pipe bugs

How To: Get Rid of Drain Flies

Fuzzy winged insects flying out of seemingly clean sinks are the stuff of homeowners’ nightmares. Fortunately, if you can unclog and clean up a drain, you can rid your home of this pesky problem.

Drain flies, also known as moth flies, are a common nuisance in many homes. These pests live and breed inside your plumbing pipes, feeding on decomposing material and laying eggs within the gelatinous slime that collects along the interior walls of your drain. While these insects don’t bite or spread disease, no one likes to see tiny, winged bugs flying out of otherwise clean sinks. If you see some hanging around your kitchen or bathroom, follow these steps to identify the source of drain flies and eliminate them.


  1. Identify affected drains.
  2. Use a pipe snake or pipe brush.
  3. Clear the U-trap.
  4. Pour in enzyme cleaner.

Read on for detailed instructions on how to get rid of drain flies.

STEP 1: Identify affected drains.

Before you can rid your home of drain flies, you need to identify the affected drains. Adult drain flies love to feed and breed in slow-moving or clogged drains, because they provide plenty of decomposing material where the insects can complete their life cycle. If any of your drains are backed up, chances are that those are the root of the problem.

If diagnosing the source turns out not to be that simple, try this other easy trick: Simply cover each drain in your home with a strip of masking tape, sticky side down. (You don’t want to block airflow in your drain, so just make an “X” over each drain opening with the tape.) Drain flies are most active at night, so put the tape on the drains before you go to bed and leave it there overnight to catch any insects that may try to fly out. Check the tape the next morning for signs of bugs to figure out which drains are the source of your flies.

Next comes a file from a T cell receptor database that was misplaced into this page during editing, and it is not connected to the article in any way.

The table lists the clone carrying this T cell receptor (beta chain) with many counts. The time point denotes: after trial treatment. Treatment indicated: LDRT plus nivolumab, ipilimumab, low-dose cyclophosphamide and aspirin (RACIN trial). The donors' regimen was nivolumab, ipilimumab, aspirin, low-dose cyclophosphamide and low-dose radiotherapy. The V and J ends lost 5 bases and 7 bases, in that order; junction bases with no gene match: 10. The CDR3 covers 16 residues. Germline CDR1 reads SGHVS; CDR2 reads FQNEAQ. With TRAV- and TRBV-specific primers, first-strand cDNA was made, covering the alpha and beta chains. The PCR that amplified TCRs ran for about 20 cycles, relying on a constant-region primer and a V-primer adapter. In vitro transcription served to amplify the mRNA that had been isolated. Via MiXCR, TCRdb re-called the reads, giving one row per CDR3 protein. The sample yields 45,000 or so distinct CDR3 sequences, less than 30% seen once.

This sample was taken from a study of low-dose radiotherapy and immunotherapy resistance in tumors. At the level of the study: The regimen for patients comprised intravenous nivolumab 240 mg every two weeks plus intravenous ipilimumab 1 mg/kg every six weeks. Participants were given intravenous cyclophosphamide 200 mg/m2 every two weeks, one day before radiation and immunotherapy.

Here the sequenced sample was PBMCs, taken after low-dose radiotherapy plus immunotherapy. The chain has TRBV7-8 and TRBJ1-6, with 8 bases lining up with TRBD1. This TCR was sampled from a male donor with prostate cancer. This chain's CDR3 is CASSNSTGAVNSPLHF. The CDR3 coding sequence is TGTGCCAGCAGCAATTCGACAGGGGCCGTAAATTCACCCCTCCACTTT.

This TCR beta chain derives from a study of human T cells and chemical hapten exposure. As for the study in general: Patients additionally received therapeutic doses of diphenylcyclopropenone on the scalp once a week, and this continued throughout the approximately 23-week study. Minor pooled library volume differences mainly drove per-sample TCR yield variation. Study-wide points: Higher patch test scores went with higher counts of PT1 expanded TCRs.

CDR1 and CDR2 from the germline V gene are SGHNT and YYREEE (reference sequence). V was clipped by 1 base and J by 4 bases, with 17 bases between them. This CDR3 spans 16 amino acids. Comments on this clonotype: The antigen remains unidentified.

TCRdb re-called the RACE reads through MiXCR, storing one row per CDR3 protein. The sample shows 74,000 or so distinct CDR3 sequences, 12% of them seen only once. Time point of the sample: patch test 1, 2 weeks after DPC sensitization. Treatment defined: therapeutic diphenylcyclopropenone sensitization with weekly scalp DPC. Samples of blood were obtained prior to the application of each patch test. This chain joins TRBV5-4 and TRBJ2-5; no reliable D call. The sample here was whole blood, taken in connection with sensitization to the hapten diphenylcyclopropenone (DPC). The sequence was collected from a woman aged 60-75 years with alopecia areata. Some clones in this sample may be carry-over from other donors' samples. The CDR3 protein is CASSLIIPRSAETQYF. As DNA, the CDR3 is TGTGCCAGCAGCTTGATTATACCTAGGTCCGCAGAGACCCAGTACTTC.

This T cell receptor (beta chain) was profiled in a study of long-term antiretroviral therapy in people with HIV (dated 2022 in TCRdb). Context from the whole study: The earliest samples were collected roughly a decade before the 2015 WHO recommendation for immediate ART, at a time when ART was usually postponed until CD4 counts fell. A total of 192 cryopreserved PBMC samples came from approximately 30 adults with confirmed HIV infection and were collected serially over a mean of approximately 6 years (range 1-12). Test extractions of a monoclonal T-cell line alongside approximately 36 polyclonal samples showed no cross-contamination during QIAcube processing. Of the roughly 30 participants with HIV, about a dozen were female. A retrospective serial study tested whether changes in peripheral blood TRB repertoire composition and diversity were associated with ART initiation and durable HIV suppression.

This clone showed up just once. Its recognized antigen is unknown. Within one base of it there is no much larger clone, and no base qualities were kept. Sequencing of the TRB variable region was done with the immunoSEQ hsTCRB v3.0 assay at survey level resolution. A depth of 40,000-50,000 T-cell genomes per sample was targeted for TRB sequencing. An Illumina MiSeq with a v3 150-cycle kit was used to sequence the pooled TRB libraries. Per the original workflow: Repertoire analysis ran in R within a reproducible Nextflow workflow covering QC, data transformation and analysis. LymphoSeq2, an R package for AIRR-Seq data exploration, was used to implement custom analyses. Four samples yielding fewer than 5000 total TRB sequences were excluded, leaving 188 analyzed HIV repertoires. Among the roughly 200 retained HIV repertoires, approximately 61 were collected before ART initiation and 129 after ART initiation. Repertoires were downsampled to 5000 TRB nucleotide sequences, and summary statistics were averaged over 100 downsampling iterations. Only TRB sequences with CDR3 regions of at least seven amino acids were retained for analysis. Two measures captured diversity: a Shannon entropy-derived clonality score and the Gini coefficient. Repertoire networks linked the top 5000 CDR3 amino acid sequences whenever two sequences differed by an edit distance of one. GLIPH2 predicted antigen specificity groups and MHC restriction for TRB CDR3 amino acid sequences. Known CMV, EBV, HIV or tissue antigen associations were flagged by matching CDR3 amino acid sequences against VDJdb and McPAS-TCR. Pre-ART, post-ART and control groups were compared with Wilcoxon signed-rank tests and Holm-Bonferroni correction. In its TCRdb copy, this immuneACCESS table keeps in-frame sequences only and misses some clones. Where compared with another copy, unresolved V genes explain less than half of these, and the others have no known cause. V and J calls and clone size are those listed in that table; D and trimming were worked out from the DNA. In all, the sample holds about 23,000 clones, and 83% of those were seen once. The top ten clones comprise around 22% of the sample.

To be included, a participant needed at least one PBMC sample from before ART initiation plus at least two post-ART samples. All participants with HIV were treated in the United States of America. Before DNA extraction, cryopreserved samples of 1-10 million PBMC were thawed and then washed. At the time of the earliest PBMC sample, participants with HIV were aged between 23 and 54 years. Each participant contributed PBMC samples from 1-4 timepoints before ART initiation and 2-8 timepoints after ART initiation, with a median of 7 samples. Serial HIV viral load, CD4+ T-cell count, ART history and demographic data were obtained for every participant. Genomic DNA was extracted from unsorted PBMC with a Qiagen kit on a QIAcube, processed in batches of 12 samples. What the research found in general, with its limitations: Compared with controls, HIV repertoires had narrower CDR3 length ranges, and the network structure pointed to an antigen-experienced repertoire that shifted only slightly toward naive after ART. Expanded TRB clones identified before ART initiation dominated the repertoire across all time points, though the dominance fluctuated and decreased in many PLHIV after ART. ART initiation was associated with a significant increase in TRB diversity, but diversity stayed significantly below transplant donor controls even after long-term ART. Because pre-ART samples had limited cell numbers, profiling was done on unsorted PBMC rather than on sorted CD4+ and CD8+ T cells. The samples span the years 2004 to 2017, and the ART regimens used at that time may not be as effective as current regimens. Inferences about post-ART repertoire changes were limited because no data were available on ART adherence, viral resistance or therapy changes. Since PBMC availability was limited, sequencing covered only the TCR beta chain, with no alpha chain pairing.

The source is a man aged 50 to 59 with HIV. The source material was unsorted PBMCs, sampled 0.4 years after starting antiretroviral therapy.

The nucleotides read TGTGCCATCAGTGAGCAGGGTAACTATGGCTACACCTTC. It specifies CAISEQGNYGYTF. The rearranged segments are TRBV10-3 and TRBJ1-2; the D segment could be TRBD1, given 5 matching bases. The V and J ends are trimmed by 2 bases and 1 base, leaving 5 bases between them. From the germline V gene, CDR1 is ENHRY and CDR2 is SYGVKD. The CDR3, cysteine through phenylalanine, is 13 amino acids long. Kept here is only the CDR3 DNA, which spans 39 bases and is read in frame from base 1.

STEP 2: Clean affected drains.

Once you’ve determined which are the problem drains, you need to clean out the slimy gunk that has collected there in order to eliminate the flies’ breeding zones. Resist the urge to pour a bottle of chemical drain cleaner down the drain, as that won’t effectively take care of all the decomposing material in your home’s pipes and traps.

Instead, start by running warm water down the drain. Next, insert a pipe snake or pipe brush down the drain and use a gentle scrubbing motion to remove the built-up slime covering the inside of the drain pipe. A plunger can also be used to help pull out any leftover material from your pipes.

STEP 4: Clear the U-trap.

Open the U-trap under your sink so you can easily reach and remove any other clog-causing remnants that have collected inside.

STEP 5: Use enzyme drain cleaner.

Once you’ve cleared out the gunk, close the system back up and pour an enzyme drain cleaner down the drain to attack any remaining residue that didn’t come off with the pipe snake or brush. This specially designed gel has the additional benefit of coating the inside walls of the pipe to prevent future blockages. Let the gel sit in the drain for several hours, according to the instructions on the label, then run more water down the drain to flush it out.

The length of the life cycle of a drain fly varies depending on the climate and temperature of the drain, but it can last anywhere from eight to 24 days. Once you’ve wiped out their breeding ground, the adults will eventually disappear because there is nowhere left for them to deposit their eggs. After a week, if drain flies are still a problem in your home, it’s safe to assume you didn’t adequately treat all the problem areas. Perform another set of tests (as in Step 1), and look for other spots that need your attention.

Getting rid of winged pests flying around your bathroom or kitchen drain is as easy as clearing the pipes. Read on for the step-by-step.

How To Get Rid Of Drain Flies

Drain Fly Identification

Drain flies are small flies, about 1/8th inch. They are usually black, but may be brown. The key identifying trait for this fly is the unique pattern of veins in its wings.*

Drain Flies are also called moth flies, sewer flies or filter flies. Their bodies and wings are covered with numerous hairs. If crushed they leave a powdery smudge. The flies are commonly found around drains, but they should not be confused with the Fruit fly, Phorid fly, or Sphaerocierid fly which also infest drains.

If you see a small fly or gnat type insect flying around in the kitchen, do not assume it is coming from the drains. Check all possible breeding sources (small puddles, grease, rotting organic material, etc.) to help identify the fly. Using a sanitation drain product like Invade Bio Drain will help destroy the breeding area if they are breeding in the drains.